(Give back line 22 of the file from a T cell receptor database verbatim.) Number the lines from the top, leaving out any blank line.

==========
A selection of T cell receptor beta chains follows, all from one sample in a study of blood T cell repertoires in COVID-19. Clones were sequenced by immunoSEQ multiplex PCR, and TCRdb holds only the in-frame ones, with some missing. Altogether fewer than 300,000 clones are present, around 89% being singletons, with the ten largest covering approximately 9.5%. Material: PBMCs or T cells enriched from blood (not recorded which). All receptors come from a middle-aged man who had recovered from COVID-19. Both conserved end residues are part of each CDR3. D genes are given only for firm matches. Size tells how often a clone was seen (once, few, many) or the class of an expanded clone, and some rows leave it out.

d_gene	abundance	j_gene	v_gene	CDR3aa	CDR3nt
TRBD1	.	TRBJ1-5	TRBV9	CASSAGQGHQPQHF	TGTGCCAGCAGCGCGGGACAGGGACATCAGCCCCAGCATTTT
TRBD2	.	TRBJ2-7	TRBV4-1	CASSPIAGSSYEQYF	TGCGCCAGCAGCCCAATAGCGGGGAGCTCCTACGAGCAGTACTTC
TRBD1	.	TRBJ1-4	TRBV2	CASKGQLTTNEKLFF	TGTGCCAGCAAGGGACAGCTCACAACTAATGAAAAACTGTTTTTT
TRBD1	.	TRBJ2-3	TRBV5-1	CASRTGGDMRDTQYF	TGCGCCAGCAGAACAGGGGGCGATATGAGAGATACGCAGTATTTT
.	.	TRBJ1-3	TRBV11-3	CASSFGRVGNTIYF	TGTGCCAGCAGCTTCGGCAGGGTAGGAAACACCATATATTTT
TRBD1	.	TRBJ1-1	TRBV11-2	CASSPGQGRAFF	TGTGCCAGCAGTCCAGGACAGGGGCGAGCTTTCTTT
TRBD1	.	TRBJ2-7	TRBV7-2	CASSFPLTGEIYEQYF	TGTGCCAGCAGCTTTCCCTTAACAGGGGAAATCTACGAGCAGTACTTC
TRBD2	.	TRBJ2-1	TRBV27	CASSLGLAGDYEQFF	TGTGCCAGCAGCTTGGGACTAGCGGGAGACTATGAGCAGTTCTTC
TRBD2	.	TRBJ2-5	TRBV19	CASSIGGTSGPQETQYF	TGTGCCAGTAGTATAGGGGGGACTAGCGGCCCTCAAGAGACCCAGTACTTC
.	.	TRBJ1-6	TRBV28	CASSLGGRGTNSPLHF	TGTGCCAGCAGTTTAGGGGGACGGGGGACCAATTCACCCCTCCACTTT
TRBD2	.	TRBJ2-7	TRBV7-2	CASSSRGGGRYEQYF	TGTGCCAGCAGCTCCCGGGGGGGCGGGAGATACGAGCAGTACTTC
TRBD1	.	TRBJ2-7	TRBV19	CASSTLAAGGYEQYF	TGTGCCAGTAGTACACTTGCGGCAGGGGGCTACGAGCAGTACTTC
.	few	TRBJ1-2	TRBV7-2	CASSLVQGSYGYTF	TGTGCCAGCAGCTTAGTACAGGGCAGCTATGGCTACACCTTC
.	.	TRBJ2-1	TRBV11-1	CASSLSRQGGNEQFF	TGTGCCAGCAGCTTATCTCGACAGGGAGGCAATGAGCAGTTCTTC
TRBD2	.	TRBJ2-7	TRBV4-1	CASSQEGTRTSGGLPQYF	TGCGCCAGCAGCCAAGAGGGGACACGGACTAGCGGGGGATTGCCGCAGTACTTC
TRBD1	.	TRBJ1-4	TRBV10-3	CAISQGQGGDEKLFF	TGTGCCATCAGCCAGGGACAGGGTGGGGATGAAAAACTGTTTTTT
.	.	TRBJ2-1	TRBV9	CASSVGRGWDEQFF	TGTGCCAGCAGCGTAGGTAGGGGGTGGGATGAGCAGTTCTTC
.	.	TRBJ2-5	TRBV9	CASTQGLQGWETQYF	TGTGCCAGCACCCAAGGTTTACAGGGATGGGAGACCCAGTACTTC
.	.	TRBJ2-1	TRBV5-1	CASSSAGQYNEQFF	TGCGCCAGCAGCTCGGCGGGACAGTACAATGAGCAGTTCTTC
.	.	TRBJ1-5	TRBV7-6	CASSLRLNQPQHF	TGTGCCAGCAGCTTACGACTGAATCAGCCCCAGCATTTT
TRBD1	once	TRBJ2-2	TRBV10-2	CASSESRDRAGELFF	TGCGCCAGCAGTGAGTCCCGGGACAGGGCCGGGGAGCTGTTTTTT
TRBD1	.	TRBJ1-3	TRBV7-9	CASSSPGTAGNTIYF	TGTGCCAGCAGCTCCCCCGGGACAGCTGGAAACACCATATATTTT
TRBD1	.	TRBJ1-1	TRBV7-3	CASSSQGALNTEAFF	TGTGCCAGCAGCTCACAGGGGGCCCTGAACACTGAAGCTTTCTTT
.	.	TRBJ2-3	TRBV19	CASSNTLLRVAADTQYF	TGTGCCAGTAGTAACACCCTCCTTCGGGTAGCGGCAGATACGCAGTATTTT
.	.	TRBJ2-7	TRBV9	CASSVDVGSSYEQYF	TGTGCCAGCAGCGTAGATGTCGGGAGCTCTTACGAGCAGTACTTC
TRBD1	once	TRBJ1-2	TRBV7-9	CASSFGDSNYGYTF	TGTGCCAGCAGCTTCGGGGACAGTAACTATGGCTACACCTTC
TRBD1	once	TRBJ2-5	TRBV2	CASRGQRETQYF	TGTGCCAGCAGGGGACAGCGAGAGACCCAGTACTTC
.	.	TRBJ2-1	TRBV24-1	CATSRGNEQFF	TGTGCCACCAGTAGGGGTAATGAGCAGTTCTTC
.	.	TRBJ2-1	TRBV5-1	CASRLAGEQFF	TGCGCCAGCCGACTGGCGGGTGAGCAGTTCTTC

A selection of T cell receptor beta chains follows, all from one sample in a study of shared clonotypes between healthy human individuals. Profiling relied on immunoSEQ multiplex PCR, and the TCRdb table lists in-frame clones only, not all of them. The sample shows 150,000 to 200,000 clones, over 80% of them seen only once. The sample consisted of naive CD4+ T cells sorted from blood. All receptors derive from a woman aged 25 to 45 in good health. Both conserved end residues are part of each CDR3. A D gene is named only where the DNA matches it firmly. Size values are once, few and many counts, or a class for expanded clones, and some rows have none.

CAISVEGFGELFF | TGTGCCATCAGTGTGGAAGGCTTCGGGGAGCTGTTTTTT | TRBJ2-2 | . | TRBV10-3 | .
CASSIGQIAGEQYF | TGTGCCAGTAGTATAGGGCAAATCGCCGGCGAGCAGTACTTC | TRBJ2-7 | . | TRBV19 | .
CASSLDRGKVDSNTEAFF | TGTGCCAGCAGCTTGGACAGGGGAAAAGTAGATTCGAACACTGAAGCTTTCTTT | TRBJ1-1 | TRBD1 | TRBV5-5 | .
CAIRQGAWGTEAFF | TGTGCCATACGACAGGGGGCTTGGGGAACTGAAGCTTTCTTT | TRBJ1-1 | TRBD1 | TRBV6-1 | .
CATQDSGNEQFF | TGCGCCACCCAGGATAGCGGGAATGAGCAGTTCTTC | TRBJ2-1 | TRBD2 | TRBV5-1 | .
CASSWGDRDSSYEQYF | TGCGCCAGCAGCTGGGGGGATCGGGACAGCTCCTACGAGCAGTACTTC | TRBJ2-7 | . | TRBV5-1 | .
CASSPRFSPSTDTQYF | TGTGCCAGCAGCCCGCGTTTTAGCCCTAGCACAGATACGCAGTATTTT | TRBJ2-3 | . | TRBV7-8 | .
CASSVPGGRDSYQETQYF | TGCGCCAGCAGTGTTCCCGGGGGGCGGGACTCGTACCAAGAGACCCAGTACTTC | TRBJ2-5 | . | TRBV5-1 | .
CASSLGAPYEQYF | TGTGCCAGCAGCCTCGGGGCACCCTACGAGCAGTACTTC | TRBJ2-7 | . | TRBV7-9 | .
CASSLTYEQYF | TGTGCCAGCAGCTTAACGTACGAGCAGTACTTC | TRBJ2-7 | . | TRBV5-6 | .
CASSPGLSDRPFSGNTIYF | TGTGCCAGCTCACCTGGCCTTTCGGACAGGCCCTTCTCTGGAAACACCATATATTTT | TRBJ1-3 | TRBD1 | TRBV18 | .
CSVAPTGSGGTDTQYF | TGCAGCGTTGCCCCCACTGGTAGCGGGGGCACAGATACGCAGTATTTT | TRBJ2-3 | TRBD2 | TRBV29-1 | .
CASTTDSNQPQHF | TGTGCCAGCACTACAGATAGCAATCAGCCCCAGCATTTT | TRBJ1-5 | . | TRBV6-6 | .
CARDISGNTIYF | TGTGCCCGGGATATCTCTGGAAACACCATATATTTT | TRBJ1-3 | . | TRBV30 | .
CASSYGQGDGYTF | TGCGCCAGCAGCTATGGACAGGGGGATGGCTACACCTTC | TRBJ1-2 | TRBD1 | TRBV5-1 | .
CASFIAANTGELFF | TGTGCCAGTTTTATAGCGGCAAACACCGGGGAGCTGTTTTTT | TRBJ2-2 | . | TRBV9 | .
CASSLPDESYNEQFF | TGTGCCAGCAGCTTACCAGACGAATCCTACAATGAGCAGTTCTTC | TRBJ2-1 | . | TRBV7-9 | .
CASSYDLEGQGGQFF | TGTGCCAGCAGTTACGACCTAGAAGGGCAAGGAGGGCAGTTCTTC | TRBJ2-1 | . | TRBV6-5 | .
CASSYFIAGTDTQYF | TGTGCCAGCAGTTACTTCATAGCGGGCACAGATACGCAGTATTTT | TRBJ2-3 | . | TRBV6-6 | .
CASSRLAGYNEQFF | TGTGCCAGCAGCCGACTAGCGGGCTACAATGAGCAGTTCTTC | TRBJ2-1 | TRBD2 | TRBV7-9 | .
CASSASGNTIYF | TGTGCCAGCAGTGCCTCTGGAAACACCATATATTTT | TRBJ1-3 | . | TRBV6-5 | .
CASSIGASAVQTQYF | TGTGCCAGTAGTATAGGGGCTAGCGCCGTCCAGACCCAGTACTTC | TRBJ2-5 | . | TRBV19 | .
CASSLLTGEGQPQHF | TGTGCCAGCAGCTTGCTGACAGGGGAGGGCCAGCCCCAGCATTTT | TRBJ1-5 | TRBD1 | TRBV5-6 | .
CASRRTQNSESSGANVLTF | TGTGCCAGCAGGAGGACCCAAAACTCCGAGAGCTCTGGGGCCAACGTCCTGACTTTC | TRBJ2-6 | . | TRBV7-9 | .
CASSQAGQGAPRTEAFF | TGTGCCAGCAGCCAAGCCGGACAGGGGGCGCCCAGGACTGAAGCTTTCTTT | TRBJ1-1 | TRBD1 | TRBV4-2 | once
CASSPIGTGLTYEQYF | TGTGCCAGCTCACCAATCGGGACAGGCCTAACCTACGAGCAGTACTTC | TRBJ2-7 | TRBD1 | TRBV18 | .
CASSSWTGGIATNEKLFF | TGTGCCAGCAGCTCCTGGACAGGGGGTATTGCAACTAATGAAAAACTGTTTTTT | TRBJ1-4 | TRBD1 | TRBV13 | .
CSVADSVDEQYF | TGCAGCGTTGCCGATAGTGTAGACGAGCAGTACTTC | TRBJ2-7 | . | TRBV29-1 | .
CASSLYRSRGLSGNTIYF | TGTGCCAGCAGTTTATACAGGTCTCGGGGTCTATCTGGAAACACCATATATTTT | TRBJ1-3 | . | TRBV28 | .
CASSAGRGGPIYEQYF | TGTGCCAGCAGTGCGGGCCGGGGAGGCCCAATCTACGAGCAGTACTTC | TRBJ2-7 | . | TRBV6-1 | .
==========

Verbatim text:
.	.	TRBJ1-5	TRBV7-6	CASSLRLNQPQHF	TGTGCCAGCAGCTTACGACTGAATCAGCCCCAGCATTTT